Hamilton Mayor Paula Southgate says she has noted with police an increased visibility of gangs in the area amid a crackdown on organised crime.
From July, a police team especially focused on organised crime is set to descend on the region.
It comes after police arrested 35 people, including senior members of the Comancheros, the Mongrel Mob and the Head Hunters, across the North Island.
Speaking to Morning Report on Wednesday, Detective Superintendent Greg Williams said police believe the Waikato Comancheros and the Waikato Mongrel Mob were working as one, and Hamilton was a hub of crime.
"Devices were being used by Mongrel Mob members along with Waikato Comancheros that were engaged in significant drug dealing importation, in our view they were working as one.
"We see Hamilton as quite a significant hub and in fact the plan is to put another 700 staff in organised crime, which the National Organised Crime group is obtaining an amount of that, so we'll be putting a team into Waikato."
Hamilton Mayor Paula Southgate told Morning Report the city accounted for a large portion of the population of the central North Island and up to Auckland, and it was also a corridor between major cities.
"So it doesn't surprise me the share of organised crime going on here in Hamilton, but of course no mayor would be happy about that."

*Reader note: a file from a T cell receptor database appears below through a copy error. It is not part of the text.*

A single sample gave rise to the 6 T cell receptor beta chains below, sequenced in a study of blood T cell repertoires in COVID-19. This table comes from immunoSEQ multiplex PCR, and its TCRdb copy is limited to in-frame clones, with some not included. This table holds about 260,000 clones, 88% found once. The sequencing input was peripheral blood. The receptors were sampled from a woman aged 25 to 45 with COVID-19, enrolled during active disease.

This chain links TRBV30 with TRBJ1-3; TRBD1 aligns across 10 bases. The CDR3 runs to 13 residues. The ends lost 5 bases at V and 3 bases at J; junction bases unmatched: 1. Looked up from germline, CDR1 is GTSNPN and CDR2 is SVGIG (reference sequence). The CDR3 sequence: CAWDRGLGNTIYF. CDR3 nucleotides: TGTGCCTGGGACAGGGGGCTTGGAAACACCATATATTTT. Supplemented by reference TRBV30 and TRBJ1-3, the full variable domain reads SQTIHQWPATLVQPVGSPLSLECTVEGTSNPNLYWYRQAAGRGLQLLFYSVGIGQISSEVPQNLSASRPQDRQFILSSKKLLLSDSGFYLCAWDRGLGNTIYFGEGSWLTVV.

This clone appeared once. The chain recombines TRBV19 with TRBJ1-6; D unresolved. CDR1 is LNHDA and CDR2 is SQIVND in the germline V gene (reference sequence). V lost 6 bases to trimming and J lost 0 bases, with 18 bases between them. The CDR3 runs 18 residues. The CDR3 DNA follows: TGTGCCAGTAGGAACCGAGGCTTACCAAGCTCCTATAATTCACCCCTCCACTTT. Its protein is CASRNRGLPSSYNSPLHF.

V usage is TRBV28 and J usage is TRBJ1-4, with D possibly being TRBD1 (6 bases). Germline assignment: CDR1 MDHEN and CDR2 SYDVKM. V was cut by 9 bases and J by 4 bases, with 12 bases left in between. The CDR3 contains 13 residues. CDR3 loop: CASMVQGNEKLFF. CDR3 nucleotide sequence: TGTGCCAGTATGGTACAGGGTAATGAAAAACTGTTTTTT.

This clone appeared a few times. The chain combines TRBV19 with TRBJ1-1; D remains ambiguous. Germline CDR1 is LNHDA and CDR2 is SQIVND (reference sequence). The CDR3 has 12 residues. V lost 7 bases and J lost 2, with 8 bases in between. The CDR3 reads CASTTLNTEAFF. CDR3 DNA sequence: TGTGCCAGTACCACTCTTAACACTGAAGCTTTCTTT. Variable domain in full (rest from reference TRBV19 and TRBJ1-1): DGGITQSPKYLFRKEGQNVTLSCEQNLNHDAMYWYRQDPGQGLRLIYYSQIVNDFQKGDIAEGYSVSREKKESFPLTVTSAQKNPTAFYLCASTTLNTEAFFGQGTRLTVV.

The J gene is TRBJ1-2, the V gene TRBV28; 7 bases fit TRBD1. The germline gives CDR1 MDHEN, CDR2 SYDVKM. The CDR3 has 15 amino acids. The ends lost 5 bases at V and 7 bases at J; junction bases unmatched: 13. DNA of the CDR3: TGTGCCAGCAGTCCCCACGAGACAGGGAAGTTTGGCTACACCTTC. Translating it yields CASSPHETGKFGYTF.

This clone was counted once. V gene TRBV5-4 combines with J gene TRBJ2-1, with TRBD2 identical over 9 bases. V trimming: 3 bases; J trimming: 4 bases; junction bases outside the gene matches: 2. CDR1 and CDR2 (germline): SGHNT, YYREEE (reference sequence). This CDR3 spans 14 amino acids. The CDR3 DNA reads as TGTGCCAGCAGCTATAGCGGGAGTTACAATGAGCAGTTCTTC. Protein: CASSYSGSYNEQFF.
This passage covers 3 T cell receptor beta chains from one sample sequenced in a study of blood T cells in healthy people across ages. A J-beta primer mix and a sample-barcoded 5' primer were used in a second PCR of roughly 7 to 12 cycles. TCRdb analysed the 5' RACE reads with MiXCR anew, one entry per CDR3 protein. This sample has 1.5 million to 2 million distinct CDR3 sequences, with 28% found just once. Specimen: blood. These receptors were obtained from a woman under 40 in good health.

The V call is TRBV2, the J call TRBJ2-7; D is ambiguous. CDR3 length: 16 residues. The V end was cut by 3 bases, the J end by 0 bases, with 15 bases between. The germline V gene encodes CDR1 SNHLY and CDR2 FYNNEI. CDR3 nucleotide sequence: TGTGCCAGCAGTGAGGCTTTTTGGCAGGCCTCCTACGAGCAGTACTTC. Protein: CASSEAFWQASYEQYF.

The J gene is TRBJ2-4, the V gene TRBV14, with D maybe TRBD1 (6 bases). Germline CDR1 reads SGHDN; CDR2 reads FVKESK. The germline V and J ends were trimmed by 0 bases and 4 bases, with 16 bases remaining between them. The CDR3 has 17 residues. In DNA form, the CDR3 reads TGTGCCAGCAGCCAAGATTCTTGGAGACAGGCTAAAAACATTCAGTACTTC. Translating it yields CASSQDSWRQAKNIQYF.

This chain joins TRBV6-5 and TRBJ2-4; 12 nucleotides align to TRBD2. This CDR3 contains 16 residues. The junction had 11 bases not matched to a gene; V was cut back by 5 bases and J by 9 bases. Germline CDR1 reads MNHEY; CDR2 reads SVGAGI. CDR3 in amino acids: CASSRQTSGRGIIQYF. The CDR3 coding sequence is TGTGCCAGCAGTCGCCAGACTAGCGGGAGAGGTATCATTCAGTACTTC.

Southgate said she was in regular talks with police and welcomed their plan to "keep Hamilton in that safe city mode".
"The way I understand it is we're catching up with what other parts of the country have already got. We're getting a group focused on serious supply of drugs and organised crime, a special group of people to deal with that.
"I think we got what we've deserved with some extra police in Hamilton ... and I really applaud them for their prevention focus, taking out the big leaders of organised crime but also working to prevent crime in the community."
While she said she was not aware of growing organised crime in the area, but she had noted an increased visibility of gangs in conversations with police.
"But organised crime is very mobile, and also does tend to rumble under the radar.
"We haven't been an unsafe city, it's still safe for people to move around.
"We're talking about undercover gangs who are, by stealth, moving drugs around the entire country."
She said they had several programmes with police to combat the problem, including one to design areas of the city in a way that reduces the opportunity for crime, community prevention schemes, patrolling police, and a voluntary group patrolling to report to police too.